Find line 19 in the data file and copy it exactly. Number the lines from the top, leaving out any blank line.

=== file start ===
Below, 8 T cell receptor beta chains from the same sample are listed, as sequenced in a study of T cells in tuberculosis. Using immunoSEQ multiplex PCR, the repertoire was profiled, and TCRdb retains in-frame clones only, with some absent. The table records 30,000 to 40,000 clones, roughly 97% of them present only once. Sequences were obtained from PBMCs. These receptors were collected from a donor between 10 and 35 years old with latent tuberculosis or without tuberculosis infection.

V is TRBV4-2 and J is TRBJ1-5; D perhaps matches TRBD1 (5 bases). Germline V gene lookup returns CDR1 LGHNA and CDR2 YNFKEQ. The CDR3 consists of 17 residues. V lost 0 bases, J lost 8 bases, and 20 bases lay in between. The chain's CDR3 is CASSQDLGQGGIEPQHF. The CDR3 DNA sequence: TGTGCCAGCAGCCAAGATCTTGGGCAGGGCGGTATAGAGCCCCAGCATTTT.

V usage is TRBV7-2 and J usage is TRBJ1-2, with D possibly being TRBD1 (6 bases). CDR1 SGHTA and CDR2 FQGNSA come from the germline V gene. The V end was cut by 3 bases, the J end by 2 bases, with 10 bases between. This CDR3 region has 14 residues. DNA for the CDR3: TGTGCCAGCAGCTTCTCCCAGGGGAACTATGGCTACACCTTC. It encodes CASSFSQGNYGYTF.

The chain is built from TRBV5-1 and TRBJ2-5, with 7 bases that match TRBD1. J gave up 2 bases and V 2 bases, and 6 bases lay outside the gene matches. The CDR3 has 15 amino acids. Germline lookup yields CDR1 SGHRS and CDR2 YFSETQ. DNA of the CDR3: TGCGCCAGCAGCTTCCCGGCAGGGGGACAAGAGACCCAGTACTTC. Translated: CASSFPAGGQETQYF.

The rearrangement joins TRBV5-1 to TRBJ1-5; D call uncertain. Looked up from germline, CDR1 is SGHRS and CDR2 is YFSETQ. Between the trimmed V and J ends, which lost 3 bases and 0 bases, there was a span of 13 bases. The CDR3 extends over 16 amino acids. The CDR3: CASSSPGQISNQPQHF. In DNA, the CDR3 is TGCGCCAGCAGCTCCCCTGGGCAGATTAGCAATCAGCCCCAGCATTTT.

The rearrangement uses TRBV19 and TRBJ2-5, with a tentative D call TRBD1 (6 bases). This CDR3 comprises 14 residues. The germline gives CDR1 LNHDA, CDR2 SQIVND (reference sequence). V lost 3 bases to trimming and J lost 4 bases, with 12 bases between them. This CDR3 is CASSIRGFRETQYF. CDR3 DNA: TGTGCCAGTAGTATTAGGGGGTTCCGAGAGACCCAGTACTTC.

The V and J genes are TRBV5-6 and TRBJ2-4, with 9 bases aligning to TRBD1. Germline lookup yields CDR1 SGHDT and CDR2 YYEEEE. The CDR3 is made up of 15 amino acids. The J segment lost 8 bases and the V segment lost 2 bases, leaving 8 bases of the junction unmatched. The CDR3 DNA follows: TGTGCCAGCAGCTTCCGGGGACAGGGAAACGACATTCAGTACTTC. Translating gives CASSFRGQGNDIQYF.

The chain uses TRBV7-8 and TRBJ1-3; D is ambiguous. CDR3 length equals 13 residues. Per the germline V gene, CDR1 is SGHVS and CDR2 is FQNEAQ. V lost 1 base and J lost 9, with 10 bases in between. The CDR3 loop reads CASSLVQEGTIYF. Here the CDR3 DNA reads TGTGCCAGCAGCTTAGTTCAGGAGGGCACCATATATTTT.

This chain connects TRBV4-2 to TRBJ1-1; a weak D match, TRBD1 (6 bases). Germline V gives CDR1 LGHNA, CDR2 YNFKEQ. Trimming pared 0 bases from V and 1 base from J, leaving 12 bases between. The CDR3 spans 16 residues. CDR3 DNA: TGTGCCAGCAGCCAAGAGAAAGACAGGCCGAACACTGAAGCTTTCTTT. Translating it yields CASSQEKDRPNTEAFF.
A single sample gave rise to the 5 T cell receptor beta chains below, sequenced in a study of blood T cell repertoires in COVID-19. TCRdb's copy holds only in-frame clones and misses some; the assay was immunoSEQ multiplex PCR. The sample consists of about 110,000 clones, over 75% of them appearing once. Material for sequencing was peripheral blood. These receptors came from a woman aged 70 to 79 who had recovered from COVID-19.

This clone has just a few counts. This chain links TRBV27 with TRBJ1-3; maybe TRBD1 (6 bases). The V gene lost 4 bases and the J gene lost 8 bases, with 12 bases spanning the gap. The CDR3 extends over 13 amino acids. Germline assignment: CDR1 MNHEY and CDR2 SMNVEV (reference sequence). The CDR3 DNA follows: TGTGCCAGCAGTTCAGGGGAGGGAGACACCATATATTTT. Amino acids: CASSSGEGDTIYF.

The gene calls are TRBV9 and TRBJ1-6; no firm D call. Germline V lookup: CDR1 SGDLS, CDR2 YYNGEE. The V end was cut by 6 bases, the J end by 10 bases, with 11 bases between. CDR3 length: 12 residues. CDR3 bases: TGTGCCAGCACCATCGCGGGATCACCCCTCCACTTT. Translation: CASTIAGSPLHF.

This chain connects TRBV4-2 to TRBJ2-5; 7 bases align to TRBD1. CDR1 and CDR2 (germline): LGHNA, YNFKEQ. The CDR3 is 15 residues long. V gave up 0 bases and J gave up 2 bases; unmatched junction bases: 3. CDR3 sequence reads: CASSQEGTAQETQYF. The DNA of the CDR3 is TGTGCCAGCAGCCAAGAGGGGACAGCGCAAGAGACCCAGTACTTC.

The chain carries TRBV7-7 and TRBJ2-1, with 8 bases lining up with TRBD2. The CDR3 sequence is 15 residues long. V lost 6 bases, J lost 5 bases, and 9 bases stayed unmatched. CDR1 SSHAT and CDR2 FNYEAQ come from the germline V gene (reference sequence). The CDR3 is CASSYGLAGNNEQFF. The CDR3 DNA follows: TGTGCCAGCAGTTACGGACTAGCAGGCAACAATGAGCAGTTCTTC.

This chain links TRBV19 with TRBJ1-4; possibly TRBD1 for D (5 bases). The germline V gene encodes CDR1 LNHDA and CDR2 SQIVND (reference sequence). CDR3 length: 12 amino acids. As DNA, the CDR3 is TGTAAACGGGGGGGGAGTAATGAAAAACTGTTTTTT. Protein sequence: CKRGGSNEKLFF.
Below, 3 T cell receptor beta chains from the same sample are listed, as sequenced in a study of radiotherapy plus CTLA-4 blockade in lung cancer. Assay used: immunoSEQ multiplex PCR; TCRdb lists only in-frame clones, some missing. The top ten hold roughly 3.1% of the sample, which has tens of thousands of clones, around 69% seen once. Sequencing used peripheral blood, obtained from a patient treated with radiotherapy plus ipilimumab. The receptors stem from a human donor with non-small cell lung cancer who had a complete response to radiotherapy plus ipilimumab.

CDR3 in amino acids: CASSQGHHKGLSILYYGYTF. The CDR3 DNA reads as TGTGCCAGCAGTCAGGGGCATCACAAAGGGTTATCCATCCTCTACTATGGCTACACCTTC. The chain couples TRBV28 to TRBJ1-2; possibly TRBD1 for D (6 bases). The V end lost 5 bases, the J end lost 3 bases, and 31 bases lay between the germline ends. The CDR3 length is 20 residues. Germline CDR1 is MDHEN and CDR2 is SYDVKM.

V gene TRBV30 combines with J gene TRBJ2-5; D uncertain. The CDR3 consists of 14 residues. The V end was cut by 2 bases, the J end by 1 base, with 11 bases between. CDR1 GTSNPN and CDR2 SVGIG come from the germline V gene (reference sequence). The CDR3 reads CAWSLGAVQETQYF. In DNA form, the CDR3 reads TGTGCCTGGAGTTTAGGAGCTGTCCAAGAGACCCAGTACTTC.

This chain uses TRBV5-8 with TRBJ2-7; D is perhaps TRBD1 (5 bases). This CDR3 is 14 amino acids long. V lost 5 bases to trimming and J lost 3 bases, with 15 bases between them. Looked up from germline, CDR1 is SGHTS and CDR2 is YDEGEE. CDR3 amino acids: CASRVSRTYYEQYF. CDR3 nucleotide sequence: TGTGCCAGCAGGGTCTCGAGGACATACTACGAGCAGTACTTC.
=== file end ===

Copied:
This chain uses TRBV5-8 with TRBJ2-7; D is perhaps TRBD1 (5 bases). This CDR3 is 14 amino acids long. V lost 5 bases to trimming and J lost 3 bases, with 15 bases between them. Looked up from germline, CDR1 is SGHTS and CDR2 is YDEGEE. CDR3 amino acids: CASRVSRTYYEQYF. CDR3 nucleotide sequence: TGTGCCAGCAGGGTCTCGAGGACATACTACGAGCAGTACTTC.